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Orthodoxy by Gilbert Chesterton - IV THE ETHICS OF ELFLAND

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Thomas Allsteadt

Thomas Allsteadt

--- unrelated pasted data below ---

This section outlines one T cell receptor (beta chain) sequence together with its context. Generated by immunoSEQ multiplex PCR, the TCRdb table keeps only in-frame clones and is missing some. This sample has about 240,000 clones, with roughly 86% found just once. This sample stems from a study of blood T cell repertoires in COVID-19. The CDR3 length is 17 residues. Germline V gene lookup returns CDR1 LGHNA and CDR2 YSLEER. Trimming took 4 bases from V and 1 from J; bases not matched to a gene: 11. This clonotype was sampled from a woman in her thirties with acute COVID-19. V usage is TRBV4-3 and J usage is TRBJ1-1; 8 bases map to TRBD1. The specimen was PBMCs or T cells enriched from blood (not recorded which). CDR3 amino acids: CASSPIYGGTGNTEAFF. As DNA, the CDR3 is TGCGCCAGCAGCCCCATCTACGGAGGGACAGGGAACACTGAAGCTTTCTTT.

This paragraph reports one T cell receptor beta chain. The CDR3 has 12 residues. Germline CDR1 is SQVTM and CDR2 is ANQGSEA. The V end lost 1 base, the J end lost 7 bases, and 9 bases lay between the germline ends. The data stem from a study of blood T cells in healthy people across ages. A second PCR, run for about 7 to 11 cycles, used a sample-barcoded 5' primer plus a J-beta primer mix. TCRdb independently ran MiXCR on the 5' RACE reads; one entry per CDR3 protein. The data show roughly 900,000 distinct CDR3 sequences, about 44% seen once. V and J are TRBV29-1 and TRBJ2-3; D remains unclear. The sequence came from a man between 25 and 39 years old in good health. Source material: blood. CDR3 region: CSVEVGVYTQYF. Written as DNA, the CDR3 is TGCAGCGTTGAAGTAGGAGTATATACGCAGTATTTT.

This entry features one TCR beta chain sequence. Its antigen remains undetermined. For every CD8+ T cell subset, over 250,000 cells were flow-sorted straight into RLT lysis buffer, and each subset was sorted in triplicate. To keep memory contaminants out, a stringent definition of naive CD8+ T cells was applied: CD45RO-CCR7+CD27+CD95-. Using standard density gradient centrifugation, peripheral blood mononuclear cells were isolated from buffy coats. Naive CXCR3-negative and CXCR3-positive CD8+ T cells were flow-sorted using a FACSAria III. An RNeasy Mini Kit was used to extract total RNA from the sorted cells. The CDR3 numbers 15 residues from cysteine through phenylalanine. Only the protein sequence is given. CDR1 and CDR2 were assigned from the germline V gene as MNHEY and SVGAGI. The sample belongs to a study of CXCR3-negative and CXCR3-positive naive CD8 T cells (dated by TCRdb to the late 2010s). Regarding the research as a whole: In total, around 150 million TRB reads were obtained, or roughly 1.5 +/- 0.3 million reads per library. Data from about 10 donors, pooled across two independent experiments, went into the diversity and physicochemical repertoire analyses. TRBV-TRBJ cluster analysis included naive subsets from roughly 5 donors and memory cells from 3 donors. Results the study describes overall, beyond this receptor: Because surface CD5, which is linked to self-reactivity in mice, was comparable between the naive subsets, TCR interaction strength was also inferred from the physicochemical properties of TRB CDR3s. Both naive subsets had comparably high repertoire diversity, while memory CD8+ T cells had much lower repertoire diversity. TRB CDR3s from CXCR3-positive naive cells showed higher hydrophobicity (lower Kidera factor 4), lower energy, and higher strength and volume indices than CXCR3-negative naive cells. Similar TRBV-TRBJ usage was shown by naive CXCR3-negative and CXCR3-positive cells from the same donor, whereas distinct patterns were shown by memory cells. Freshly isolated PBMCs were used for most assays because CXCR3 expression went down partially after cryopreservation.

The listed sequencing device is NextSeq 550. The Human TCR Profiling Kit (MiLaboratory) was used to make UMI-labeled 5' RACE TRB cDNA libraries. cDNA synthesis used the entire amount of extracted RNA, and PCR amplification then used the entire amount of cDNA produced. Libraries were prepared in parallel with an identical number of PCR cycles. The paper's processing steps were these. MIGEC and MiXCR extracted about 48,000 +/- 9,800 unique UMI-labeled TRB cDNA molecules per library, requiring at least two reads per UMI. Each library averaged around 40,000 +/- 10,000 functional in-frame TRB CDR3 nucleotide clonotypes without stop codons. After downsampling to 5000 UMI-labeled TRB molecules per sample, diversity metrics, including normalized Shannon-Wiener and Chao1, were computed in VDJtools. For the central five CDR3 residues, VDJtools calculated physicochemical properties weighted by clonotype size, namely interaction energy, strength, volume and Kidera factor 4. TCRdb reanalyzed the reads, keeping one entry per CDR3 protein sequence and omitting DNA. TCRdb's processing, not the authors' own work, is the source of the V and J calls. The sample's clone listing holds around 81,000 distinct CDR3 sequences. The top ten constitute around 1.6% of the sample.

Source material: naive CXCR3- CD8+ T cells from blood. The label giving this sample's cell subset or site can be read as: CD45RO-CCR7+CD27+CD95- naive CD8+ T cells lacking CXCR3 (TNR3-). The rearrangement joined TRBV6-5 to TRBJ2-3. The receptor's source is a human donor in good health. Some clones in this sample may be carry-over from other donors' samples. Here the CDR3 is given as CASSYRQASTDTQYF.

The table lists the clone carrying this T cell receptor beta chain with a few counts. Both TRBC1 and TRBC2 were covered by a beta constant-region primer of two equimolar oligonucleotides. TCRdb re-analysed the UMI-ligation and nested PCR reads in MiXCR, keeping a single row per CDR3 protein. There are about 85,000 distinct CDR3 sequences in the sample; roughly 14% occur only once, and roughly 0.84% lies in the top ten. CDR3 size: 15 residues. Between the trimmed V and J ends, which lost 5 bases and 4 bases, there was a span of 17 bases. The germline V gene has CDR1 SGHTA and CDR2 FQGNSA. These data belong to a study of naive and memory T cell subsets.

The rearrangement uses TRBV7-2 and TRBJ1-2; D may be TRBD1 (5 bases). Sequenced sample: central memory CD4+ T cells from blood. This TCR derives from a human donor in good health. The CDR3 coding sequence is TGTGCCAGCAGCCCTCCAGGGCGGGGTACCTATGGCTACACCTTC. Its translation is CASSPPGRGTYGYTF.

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Gilbert Chesterton was an influential English writer of the early 20th century. Chesterton loved to debate, and often engaged in friendly public disputes with such men as George Bernard Shaw, H. G. Wells, Bertrand Russell and Clarence Darrow. Chesterton has been called the "prince of paradox." He wrote in an off-hand, whimsical prose studded with startling formulations. For example: "Thieves respect property. They merely wish the property to become their property that they may more perfectly respect it." As a Christian apologist he is widely admired throughout many religious denominations, as well as by many non-Christians. As a political thinker, he cast aspersions on both Liberalism and Conservatism, saying, "The whole modern world has divided itself into Conservatives and Progressives. The business of Progressives is to go on making mistakes. The business of the Conservatives is to prevent the mistakes from being corrected." He routinely referred to himself as an "orthodox Christian.” Chesterton is noted as contributing to C. S. Lewis's conversion to Christianity and Chesterton's writings have been praised by such authors as Ernest Hemingway, Graham Greene, Jorge Luis Borges, Agatha Christie, Andrew Greeley, Anthony Burgess, Orson Welles, Dorothy Day, Tim Powers, and Franz Kafka. As always this reading is supported by http://www.IntelligentPayoff.net an Independent WeXl Financial consultant, “Providing One Clear Path to Financial Wellness.”